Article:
(Bloomberg) — The European Central Bank won’t make much progress raising interest rates because it’ll tighten just as the U.S. economy slows, predicts Pacific Investment Management Co.’s Andrew Bosomworth.
“I don’t think Europe will get very far above zero,” Bosomworth, a managing director at Pimco, said in an interview in Frankfurt this week. “There’ll be a very short window in which the U.S. Federal Reserve is on hold, and Europe can keep on growing and the ECB can keep on normalizing, before the slowdown kicks in over here through the trade channel.”
Investors expect the ECB to raise borrowing costs from record lows late next year, and Bosomworth predicts the first step will be to lift the deposit rate by 15 basis points from the current minus 0.4 percent. He says it’ll then move all official rates together, pushing the main reference rate to a quarter percent from the current zero.
“Beyond that is maybe when the cold weather from the North Atlantic starts blowing over in our direction,” he said.
The U.S. economy is in its second-longest expansion on record, raising speculation over when the run will end. Growth is expected to moderate in 2019 as the effects of President Donald Trump’s tax cuts wane, and his trade tariffs and a strong dollar weigh on the economy.
Bosomworth disputed ECB President Mario Draghi’s claim that the euro zone can withstand faltering exports by relying on domestic demand. He noted the region’s current-account surplus — more than 3 percent of gross domestic product — as a testament to the reliance on trade.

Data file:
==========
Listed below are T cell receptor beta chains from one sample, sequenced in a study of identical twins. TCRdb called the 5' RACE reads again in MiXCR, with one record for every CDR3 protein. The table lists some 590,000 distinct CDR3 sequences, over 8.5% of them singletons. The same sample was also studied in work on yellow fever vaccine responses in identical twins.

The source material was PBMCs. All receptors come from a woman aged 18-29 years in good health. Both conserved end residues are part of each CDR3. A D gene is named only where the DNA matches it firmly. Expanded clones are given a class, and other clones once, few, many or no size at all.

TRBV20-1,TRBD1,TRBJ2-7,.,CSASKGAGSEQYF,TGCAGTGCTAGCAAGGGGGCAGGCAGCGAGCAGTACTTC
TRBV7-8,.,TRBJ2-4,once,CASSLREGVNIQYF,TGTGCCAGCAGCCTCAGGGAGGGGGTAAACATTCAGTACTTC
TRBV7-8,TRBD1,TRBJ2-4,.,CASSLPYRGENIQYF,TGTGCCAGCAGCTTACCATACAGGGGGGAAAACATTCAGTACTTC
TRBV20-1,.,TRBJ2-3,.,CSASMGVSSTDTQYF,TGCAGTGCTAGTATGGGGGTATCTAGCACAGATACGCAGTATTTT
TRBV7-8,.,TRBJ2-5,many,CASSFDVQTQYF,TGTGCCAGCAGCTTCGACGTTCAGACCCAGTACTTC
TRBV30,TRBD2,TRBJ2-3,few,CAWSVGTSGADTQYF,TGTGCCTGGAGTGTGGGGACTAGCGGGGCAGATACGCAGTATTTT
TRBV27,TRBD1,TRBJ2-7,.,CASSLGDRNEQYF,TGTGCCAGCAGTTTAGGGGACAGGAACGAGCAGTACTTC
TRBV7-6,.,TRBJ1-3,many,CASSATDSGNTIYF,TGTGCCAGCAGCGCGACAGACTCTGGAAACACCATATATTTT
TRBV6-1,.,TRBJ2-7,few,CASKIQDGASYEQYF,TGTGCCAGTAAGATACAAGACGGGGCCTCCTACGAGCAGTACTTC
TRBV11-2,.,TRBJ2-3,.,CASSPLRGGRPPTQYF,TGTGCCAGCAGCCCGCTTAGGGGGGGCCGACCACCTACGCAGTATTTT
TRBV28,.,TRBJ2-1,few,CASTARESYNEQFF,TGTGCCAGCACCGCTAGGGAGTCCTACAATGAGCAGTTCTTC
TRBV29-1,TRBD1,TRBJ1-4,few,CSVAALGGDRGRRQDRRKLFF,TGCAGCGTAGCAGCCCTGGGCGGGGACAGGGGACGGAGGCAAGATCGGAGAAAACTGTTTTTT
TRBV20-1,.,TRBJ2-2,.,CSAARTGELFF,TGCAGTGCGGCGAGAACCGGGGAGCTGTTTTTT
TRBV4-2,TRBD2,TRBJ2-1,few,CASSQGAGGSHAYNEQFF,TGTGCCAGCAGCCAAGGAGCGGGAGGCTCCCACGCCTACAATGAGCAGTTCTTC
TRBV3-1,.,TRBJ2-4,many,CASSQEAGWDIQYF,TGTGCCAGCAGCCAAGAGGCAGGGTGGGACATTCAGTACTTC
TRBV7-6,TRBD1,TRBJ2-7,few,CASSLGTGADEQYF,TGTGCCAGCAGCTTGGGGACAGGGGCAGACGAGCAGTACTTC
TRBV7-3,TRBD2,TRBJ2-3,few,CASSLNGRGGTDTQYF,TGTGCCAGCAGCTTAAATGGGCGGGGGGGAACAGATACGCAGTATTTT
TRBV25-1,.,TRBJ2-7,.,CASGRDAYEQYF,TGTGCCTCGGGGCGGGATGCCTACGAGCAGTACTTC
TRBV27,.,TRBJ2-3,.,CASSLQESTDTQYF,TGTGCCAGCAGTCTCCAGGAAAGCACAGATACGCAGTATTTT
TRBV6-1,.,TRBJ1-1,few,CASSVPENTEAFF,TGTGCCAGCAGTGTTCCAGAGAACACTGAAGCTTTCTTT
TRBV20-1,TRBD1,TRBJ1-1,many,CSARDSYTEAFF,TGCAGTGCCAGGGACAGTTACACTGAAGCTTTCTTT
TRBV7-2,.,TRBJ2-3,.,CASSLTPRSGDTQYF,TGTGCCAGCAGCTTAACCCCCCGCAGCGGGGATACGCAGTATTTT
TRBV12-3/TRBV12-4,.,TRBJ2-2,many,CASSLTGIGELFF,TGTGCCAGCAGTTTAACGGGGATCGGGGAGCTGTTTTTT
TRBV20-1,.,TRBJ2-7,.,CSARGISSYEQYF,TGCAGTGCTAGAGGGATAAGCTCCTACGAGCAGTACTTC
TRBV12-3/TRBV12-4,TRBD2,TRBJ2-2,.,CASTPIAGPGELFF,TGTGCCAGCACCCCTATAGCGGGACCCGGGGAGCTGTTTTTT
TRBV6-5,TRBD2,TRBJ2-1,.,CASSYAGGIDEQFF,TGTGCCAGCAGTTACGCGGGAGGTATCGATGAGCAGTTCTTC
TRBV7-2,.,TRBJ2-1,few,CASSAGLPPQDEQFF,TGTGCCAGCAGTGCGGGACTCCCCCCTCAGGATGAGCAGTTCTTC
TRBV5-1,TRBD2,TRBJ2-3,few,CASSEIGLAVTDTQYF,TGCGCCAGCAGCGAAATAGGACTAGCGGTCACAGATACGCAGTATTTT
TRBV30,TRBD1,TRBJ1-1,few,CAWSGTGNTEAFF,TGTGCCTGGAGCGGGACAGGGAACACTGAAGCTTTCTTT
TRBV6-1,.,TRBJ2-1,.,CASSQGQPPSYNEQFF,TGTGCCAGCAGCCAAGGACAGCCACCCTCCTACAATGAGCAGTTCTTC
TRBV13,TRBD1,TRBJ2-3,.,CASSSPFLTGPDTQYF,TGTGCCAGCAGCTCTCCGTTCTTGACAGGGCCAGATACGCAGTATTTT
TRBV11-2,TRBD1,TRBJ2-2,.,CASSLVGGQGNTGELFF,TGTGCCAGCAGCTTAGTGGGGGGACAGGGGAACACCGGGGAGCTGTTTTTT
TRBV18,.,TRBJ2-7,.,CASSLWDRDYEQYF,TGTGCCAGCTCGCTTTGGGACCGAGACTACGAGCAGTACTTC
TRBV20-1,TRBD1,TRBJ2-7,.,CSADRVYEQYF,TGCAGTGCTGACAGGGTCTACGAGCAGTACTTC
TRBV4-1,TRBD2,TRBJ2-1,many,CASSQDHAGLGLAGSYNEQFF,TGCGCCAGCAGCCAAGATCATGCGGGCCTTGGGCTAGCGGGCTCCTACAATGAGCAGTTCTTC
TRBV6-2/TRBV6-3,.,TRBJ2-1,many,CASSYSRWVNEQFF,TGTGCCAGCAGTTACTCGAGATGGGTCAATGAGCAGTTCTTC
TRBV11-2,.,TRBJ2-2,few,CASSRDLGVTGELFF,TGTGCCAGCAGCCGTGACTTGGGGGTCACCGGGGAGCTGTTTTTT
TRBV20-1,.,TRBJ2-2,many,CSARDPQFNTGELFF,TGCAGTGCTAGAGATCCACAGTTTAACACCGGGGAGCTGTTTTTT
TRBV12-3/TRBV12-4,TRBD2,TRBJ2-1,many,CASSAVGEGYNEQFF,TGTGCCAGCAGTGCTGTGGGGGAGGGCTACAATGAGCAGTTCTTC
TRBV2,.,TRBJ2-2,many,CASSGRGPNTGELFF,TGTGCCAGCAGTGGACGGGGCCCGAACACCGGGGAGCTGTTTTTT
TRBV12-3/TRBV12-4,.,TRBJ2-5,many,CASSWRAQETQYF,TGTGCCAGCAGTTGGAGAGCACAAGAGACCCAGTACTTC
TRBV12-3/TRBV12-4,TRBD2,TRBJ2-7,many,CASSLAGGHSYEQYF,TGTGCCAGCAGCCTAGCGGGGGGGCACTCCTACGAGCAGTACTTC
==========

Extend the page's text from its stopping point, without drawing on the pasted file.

“Once the winds from abroad start blowing in an unfavorable direction, it’ll soon filter through to all Europe’s indicators that cover the business cycle,” he said.
As if to prove his point, GDP reports on Tuesday showed the euro-zone economy growing at its weakest pace in four years. Italy’s output stagnated and the Bundesbank has said German growth probably stalled last quarter.
The currency bloc could face hard choices come the next downturn if rates are still low. The response will need to be fiscal and Germany will have a lot to contribute, Bosomworth said. It’ll be up to Chancellor Angela Merkel’s successors — after she said she won’t serve another term — to agree to the necessary changes in the euro zone’s makeup.
“Any form of risk-sharing will include some form of a transfer union,” Bosomworth said. “Treaty changes will require the courage of the next generation of politicians to embark upon this route, so which way they are inclined to go is therefore crucial.”
Ultimately, as the euro-zone population ages, there are parallels with another developed economy that has struggled for years to escape the zero lower bound.
“Japan could be our future,” Bosomworth said.
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